Document / Publication
Jama Network Open
With use of integrative data analysis and latent class growth analysis, this study pooled data from studies of 4 of the most destructive hurricanes in US history: hurricanes Andrew, Charley, Ike, and Katrina. Hurricanes are important to study because the frequency and intensity of severe storms are projected to increase owing to climate change. The objectives of this study were to assess trajectories of youths’ Post-Traumatic Stress (PTS) symptoms beyond the first year after a disaster and to evaluate factors associated with those trajectories.
On the basis of the literature, the authors expected to observe 3 to 4 trajectories of PTS symptoms; we also expected participants who were younger, female, or racial/ethnic minorities to be classified in more-distressed trajectories. Of note, youths of racial/ethnic minority groups are more likely to experience racism and social contexts that are associated with greater risk of harm during disasters.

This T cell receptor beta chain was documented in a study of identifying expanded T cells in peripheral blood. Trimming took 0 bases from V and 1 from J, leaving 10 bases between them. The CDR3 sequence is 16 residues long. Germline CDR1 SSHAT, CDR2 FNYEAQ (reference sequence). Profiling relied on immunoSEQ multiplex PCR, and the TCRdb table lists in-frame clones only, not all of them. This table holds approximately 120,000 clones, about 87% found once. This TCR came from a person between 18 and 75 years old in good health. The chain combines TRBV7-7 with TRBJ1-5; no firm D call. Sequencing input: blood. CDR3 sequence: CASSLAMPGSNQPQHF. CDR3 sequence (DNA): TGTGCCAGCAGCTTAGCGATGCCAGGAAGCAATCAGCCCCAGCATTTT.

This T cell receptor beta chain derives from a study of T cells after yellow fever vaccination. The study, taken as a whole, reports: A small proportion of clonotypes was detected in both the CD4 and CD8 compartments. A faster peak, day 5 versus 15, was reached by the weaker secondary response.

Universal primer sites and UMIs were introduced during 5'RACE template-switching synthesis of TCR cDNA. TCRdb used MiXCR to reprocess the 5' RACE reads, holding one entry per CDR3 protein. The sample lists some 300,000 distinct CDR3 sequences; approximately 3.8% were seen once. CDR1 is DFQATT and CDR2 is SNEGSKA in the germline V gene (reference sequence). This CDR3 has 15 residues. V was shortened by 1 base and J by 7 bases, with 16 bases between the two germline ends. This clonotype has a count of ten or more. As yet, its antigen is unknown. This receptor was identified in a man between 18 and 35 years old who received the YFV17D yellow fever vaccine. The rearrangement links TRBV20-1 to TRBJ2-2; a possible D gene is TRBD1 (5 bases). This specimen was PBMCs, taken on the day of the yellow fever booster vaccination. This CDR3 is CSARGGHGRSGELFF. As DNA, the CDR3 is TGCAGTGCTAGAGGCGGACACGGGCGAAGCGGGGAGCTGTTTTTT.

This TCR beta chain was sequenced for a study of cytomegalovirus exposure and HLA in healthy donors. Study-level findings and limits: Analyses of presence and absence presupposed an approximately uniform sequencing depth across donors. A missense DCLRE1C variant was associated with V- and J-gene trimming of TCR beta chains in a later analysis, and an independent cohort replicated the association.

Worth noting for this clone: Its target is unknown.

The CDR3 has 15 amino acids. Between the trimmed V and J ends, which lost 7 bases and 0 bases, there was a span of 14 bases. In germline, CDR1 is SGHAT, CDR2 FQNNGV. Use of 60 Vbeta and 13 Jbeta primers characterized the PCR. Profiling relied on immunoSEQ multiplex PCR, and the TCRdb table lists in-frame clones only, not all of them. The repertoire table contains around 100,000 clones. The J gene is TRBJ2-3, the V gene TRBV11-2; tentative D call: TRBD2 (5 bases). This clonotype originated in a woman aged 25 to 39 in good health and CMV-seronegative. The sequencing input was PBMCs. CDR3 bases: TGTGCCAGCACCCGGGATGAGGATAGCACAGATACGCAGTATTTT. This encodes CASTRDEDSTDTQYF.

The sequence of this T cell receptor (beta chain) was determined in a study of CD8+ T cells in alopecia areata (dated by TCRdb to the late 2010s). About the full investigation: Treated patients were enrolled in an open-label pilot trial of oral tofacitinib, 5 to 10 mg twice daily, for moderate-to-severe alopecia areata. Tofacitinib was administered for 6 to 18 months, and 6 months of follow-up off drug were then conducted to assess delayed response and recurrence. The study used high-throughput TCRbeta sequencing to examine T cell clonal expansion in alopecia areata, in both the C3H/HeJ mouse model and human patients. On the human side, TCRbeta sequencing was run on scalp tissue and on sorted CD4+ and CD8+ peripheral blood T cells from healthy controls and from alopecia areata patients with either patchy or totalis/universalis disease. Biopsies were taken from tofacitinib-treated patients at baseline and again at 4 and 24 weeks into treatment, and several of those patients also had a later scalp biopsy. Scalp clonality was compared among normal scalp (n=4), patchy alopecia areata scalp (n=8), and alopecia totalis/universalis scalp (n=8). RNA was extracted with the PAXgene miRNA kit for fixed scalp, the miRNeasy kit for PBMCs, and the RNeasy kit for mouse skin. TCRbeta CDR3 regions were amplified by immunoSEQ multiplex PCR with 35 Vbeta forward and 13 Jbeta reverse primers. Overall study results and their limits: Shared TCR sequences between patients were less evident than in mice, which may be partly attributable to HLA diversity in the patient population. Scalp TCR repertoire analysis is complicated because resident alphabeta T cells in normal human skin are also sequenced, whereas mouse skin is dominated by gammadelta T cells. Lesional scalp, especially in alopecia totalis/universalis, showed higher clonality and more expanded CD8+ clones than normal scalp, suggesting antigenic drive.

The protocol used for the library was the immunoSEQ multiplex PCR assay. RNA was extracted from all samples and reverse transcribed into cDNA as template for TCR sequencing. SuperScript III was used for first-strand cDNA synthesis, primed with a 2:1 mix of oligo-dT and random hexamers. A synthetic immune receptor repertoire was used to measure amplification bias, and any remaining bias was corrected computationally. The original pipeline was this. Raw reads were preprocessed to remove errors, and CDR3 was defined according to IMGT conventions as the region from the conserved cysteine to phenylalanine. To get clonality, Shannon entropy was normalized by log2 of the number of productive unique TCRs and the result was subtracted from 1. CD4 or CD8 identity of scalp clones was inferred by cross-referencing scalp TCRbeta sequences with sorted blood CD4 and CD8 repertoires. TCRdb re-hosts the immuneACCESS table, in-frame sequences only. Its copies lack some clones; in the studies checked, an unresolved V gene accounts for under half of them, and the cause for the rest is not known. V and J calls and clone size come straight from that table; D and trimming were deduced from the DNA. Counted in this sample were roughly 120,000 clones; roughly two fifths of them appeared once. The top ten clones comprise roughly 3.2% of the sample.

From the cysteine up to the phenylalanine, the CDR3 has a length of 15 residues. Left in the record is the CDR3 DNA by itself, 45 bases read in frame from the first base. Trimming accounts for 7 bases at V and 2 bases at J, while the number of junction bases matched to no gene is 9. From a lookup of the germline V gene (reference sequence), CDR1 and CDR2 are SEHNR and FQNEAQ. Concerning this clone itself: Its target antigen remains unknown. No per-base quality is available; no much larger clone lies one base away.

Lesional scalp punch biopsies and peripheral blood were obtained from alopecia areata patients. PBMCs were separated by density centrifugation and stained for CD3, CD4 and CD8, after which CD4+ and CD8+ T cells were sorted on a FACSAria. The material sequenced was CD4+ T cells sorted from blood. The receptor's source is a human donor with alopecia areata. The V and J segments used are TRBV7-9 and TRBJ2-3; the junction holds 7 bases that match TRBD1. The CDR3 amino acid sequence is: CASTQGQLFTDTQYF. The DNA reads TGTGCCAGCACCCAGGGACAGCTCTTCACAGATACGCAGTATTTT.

In this cohort study, few youths reported chronic distress, and trajectories among most youths reflected recovery or low-decreasing PTS symptoms. Older age and identification as male were factors associated with decreased odds of a chronic trajectory. Youths with chronic or moderate-stable trajectories may benefit from intervention.